Waiting for the third season, let’s talk a bit about it. Written and directed by Matt and Ross Duffer, Stranger Things is meant to be a top series for the eighties’ nostalgic audience. In the cast we see Winona Ryder, David Harbour, Finn Wolfhard, Millie Bobby Brown, Gaten Matarazzo and Caleb McLaughlin. Since the very first lines, quotes abound.
Mike and the other guys hang around on their bikes just like the protagonists in E.T., comunicate through walkie-talkies and play Dungeons & Dragons. Some sequences seem taken from Close encounters of the third kind, some recall The Goonies, and all the horror features seem commemorating John Carpenter or Stephen King’s books (Stand by me). The series’ main character is El, a little girl with superpowers whose drama key echoes the extra-terrestrial ET from Steven Spielberg.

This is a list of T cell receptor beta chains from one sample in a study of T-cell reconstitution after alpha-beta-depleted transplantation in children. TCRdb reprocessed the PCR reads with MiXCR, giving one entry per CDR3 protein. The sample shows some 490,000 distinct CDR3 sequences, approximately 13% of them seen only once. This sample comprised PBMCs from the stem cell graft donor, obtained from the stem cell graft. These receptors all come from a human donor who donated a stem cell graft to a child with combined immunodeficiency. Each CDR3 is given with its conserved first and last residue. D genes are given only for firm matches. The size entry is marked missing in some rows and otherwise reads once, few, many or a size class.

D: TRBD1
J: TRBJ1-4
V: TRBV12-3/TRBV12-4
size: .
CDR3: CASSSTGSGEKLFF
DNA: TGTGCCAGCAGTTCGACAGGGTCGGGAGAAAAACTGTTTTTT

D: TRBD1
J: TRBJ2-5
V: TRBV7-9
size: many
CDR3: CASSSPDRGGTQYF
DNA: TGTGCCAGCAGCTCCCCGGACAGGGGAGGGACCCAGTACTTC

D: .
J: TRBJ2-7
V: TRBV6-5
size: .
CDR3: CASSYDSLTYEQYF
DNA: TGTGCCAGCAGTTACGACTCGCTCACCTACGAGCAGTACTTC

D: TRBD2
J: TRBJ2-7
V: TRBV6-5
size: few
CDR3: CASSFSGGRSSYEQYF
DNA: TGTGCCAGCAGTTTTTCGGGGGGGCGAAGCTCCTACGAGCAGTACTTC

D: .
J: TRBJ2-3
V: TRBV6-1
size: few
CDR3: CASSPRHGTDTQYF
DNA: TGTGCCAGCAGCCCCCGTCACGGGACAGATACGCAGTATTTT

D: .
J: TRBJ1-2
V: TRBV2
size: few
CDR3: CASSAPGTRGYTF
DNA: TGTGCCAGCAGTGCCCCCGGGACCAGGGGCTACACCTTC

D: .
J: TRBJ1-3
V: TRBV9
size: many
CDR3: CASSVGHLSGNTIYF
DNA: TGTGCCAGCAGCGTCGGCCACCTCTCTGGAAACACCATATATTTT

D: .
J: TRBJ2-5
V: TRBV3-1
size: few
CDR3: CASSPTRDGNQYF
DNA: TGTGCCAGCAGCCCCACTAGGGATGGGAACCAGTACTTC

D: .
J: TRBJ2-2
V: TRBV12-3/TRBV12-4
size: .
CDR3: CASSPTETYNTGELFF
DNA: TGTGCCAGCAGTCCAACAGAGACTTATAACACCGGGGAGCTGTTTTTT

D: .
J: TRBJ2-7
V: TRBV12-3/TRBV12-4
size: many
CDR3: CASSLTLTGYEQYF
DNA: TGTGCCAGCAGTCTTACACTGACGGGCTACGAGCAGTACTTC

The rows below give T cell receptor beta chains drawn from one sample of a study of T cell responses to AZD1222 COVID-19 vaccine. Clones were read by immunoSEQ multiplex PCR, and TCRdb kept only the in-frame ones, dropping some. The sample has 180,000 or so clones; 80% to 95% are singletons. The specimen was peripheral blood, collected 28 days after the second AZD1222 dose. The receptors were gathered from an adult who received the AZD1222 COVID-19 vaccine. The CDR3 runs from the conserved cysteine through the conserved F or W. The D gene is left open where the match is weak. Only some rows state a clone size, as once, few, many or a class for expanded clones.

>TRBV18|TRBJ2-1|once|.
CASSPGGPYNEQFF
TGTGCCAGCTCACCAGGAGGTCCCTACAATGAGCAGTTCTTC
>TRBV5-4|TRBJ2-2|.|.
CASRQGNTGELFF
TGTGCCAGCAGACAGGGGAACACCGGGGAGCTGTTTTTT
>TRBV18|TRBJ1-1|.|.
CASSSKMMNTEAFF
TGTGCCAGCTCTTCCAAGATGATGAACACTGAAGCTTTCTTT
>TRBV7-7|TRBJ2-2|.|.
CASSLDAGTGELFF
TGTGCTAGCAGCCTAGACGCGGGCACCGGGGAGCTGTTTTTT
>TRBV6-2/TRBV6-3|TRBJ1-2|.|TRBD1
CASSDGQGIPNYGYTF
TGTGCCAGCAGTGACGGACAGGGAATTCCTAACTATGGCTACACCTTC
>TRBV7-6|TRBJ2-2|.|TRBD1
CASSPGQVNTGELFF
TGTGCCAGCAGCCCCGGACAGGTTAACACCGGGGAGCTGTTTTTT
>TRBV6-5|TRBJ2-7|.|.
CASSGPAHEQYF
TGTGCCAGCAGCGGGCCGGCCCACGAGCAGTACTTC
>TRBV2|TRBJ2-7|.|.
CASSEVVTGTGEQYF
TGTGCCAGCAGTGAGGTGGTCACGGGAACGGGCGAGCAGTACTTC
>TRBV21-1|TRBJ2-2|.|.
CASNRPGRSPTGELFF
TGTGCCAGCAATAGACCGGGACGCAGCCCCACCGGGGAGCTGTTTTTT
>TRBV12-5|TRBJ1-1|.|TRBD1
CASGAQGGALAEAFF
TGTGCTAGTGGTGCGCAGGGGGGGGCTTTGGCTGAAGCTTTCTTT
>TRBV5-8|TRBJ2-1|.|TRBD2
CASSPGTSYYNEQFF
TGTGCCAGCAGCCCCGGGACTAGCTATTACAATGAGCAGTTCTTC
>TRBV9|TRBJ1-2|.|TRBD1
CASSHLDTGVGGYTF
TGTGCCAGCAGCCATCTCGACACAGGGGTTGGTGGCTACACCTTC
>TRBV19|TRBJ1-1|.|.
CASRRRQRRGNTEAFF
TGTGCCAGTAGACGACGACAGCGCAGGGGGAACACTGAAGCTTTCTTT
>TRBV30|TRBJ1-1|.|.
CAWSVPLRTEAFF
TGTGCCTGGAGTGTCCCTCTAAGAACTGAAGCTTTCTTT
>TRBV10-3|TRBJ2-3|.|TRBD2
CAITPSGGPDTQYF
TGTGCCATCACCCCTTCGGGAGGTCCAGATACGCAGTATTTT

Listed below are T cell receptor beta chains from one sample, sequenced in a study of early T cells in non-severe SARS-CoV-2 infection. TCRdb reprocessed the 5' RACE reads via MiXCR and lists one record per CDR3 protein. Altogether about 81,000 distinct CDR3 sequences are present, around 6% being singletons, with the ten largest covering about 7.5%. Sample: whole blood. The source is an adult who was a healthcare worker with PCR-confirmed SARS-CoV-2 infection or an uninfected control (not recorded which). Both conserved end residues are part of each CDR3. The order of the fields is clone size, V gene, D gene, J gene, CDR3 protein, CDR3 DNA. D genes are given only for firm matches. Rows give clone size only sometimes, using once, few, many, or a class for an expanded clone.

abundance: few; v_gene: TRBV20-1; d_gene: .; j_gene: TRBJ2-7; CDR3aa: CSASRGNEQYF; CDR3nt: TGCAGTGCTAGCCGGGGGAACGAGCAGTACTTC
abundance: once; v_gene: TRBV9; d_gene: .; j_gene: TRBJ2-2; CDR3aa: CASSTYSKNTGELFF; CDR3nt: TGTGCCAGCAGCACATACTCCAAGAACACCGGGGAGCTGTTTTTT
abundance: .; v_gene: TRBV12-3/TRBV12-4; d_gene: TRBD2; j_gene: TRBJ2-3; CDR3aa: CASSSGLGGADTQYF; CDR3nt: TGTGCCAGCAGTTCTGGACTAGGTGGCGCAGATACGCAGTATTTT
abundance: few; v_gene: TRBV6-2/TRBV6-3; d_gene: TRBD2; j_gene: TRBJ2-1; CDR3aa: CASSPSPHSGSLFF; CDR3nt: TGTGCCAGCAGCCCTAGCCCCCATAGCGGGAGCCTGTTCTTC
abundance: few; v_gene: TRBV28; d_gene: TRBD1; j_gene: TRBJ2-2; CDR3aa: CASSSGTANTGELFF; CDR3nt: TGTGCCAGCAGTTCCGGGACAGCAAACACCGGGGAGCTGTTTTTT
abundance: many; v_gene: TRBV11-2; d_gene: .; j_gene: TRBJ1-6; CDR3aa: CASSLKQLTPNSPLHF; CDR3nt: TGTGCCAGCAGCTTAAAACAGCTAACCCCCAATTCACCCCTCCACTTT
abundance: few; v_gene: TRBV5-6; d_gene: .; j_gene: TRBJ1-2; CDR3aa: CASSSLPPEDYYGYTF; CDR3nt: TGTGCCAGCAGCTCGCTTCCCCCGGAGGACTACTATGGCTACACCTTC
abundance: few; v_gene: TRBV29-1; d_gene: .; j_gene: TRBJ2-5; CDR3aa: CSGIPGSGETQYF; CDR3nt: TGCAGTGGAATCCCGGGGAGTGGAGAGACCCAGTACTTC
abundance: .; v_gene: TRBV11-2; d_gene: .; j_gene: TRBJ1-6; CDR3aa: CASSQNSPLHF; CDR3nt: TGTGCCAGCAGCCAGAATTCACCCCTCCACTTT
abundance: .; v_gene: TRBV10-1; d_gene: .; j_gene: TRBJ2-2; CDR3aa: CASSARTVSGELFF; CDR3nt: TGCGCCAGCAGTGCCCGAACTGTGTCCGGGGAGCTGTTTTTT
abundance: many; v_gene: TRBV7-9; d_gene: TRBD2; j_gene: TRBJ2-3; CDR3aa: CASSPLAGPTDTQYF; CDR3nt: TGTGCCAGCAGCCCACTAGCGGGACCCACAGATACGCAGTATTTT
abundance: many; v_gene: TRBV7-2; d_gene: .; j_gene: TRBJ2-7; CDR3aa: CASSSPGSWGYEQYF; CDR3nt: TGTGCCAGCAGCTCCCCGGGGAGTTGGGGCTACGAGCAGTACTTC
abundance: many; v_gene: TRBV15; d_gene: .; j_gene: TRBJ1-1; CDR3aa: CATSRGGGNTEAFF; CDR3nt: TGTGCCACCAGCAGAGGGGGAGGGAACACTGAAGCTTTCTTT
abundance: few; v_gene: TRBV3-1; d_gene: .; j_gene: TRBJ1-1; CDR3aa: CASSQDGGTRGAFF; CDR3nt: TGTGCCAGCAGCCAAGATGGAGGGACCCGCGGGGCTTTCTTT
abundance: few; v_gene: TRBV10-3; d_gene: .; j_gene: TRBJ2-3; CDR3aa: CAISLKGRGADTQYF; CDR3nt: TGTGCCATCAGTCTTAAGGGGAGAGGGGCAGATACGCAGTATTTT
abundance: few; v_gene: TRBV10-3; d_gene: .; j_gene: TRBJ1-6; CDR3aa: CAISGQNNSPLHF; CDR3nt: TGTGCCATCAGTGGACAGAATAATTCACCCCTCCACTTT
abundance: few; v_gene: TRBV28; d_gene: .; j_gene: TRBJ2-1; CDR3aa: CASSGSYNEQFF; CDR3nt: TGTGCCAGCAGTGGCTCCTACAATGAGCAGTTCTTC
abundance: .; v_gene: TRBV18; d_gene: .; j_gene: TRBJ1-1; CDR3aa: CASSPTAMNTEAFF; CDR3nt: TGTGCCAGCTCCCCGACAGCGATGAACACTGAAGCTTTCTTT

This is something we have already seen. What we mean to talk about, which dazzles us, is the coherence and veracity with which the single characters are developed. The kids are absolutely credible in their roles and this more than anything else strikes the spectator. Everything seems conceivable, you almost feel as if Hawkins (the little town where the story is set) really existed.
The streets, signboards, meeting places, look like living even far from the camera. 8 episodes, each long one hour, launch you into this other world framed in quotes; after some minutes you feel quotes almost disappear, though they keep being there: it’s as if there never was an E.T. before El, or a Mikey Walsh before Mike.
It looks like the big classics and this little jewel are living together in the same world, just in different places. Produced by Camp Hero Productions and 21 Laps Entertainment, it will be available on Netflix from October 27, 2017.